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Dr. Robert Socolow is professor emeritus and (full-time) senior research scientist in the Department of Mechanical and Aerospace Engineering at Princeton University. He is the coprincipal investigator (with ecologist Stephen Pacala) of Princeton’s Carbon Mitigation Initiative (www princeton edu/~cmi/), a 20-year (2001–2020) project supported by BP.
Dr. Socolow seeks new conceptual decade-scale frameworks useful for climate change policy. He and Pacala authored “Stabilization wedges: Solving the climate problem for the next 50 years with current technologies” (Science, August 13, 2004). With colleagues, he introduced the concept of “one billion high emitters,” the worldwide upper and middle class whose lifestyles dominate global change. He has championed CO2 capture and storage, energy efficiency in buildings, technological “leapfrogging” by developing countries, and policies that address the dangers of climate change “solutions,” notably nuclear weapons proliferation and misuse of the land. He currently is interested in “committed emissions” and “unburnable carbon”—implications of never producing attractive fossil fuels.
Dr. Socolow was a member of the NAE’s Grand Challenges for Engineering committee and the National Academies’ Committees on America’s Climate Choices and America’s Energy Future. He chaired the Panel on Public Affairs of the American Physical Society (APS), and was editor of Annual Review of Energy and the Environment (1992–2002).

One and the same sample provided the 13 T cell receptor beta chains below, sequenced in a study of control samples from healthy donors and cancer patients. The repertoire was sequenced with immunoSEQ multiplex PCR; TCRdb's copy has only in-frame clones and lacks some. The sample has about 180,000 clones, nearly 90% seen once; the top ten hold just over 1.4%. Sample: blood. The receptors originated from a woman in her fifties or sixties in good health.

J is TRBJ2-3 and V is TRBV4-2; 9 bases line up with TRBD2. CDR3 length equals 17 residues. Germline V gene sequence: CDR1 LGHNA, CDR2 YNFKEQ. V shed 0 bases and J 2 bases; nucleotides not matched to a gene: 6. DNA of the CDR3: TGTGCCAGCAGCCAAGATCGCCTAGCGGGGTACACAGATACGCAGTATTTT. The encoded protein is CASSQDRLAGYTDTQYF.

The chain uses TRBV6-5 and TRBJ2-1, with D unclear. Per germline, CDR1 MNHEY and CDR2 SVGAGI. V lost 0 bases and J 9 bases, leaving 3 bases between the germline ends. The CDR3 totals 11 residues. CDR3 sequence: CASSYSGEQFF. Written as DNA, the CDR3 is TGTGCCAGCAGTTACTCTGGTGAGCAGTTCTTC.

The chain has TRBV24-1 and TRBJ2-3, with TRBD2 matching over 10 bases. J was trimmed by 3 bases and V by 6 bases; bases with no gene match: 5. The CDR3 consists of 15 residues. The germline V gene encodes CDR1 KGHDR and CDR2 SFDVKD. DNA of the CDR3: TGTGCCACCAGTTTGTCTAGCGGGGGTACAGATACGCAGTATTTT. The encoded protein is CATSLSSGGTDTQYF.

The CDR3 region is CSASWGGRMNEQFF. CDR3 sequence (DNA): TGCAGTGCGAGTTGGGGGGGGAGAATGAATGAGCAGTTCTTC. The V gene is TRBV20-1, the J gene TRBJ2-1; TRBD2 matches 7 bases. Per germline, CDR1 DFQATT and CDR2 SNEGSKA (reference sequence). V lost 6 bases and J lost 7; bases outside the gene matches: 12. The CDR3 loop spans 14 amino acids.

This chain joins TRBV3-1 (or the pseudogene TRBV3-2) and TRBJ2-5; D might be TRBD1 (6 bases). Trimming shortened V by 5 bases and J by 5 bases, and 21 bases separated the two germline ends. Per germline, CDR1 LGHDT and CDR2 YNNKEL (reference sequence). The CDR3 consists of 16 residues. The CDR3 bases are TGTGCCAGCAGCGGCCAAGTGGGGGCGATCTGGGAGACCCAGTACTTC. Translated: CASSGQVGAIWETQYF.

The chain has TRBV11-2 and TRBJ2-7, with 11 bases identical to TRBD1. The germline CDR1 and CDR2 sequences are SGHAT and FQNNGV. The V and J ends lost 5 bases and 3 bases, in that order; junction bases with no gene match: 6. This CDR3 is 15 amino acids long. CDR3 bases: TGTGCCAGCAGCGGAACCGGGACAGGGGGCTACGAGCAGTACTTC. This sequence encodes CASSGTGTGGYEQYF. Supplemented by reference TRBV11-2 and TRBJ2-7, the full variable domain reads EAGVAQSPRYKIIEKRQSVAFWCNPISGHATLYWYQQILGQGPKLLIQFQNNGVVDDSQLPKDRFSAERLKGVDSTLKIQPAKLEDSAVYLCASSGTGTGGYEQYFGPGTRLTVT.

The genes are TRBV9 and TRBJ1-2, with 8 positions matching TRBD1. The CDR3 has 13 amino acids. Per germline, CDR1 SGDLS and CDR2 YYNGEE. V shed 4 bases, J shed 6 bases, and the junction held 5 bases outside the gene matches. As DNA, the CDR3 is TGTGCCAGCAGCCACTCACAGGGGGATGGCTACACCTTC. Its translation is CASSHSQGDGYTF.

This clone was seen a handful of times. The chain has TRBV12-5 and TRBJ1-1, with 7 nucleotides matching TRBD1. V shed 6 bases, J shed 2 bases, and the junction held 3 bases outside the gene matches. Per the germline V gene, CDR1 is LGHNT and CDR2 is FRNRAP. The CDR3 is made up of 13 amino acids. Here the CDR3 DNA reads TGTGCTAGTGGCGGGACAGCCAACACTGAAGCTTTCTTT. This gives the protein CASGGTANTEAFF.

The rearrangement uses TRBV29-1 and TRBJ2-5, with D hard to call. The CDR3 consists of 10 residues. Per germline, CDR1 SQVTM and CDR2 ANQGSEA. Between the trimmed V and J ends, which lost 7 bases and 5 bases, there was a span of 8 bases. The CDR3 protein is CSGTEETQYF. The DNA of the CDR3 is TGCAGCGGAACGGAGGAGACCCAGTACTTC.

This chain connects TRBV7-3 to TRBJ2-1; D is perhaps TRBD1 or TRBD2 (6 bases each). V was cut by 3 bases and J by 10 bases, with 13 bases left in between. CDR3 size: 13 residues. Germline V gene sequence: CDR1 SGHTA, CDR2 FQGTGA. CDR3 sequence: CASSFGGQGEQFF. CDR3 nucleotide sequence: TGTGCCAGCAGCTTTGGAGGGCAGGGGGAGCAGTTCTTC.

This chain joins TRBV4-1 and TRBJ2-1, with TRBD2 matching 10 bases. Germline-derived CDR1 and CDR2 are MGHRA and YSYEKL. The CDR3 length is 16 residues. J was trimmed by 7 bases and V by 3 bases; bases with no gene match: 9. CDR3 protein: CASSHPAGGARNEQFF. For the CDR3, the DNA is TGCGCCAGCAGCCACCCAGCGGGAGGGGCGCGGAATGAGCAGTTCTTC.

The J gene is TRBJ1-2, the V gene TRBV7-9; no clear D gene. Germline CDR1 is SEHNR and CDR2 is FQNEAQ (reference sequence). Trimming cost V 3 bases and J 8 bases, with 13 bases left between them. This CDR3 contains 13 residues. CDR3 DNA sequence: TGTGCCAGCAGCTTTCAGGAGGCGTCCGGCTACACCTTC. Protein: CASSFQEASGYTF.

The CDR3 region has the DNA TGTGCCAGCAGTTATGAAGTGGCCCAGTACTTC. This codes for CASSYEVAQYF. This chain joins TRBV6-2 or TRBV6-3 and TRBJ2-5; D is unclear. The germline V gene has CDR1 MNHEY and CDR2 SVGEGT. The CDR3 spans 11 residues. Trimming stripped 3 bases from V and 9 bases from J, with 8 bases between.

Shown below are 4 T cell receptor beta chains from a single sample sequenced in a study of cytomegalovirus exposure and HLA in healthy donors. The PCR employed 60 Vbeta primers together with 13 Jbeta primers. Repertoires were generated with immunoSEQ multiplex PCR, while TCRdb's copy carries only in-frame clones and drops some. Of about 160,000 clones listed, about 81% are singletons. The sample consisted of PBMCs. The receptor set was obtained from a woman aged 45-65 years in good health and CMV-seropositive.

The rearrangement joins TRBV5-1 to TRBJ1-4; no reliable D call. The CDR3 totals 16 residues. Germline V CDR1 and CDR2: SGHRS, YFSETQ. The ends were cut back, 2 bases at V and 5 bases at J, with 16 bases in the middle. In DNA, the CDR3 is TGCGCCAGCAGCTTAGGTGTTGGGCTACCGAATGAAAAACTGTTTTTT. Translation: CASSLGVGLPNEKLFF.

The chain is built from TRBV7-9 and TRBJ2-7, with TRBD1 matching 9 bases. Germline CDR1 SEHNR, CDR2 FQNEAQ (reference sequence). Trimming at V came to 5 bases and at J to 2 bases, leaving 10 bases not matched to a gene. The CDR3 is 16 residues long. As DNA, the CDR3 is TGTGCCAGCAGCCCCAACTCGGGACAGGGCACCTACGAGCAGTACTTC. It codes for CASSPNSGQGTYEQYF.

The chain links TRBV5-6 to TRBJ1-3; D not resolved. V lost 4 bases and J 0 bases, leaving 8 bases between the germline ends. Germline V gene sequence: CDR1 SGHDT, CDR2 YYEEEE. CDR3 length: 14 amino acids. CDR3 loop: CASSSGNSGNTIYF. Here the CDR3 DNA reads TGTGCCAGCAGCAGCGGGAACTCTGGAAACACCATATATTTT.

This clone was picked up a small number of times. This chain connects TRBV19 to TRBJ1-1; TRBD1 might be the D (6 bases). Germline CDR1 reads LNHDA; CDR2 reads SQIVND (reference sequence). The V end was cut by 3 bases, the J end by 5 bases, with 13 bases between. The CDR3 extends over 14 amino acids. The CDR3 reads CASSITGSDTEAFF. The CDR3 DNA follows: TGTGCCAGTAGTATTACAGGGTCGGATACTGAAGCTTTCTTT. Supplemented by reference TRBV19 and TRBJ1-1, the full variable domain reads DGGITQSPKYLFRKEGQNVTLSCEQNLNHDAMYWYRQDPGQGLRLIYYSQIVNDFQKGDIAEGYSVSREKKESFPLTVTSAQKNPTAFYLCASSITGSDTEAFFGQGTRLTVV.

In 2014 he became a member of the American Academy of Arts and Sciences. He is a fellow of the APS and the American Association for the Advancement of Science. His awards include the 2009 Frank Kreith Energy Award from the American Society of Mechanical Engineers; the 2005 Axelson Johnson Commemorative Lecture award from the Royal Academy of Engineering Sciences of Sweden (IVA); and the 2003 Leo Szilard Lectureship Award from the APS (“for leadership in establishing energy and environmental problems as legitimate research fields for physicists, and for demonstrating that these broadly defined problems can be addressed with the highest scientific standards”).
Dr. Socolow received his BA (summa cum laude, 1959) and PhD in theoretical high energy physics (1964) from Harvard University. He was an assistant professor of physics at Yale University from 1966 to 1971.